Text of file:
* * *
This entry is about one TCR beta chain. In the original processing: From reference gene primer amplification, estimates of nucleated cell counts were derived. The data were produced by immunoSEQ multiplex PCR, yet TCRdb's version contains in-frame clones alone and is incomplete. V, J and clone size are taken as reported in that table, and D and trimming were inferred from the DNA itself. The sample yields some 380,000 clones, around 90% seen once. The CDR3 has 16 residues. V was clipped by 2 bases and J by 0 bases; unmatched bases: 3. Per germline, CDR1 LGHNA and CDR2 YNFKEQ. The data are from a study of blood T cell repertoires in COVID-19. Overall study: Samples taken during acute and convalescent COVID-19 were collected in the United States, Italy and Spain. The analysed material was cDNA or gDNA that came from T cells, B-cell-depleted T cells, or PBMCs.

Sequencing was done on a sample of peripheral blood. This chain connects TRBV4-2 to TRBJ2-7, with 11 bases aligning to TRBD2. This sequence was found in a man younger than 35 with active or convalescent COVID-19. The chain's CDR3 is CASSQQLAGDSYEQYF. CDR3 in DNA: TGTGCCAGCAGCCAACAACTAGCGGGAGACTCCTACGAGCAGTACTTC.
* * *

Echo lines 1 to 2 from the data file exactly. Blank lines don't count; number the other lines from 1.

This entry is about one TCR beta chain. In the original processing: From reference gene primer amplification, estimates of nucleated cell counts were derived. The data were produced by immunoSEQ multiplex PCR, yet TCRdb's version contains in-frame clones alone and is incomplete. V, J and clone size are taken as reported in that table, and D and trimming were inferred from the DNA itself. The sample yields some 380,000 clones, around 90% seen once. The CDR3 has 16 residues. V was clipped by 2 bases and J by 0 bases; unmatched bases: 3. Per germline, CDR1 LGHNA and CDR2 YNFKEQ. The data are from a study of blood T cell repertoires in COVID-19. Overall study: Samples taken during acute and convalescent COVID-19 were collected in the United States, Italy and Spain. The analysed material was cDNA or gDNA that came from T cells, B-cell-depleted T cells, or PBMCs.

Sequencing was done on a sample of peripheral blood. This chain connects TRBV4-2 to TRBJ2-7, with 11 bases aligning to TRBD2. This sequence was found in a man younger than 35 with active or convalescent COVID-19. The chain's CDR3 is CASSQQLAGDSYEQYF. CDR3 in DNA: TGTGCCAGCAGCCAACAACTAGCGGGAGACTCCTACGAGCAGTACTTC.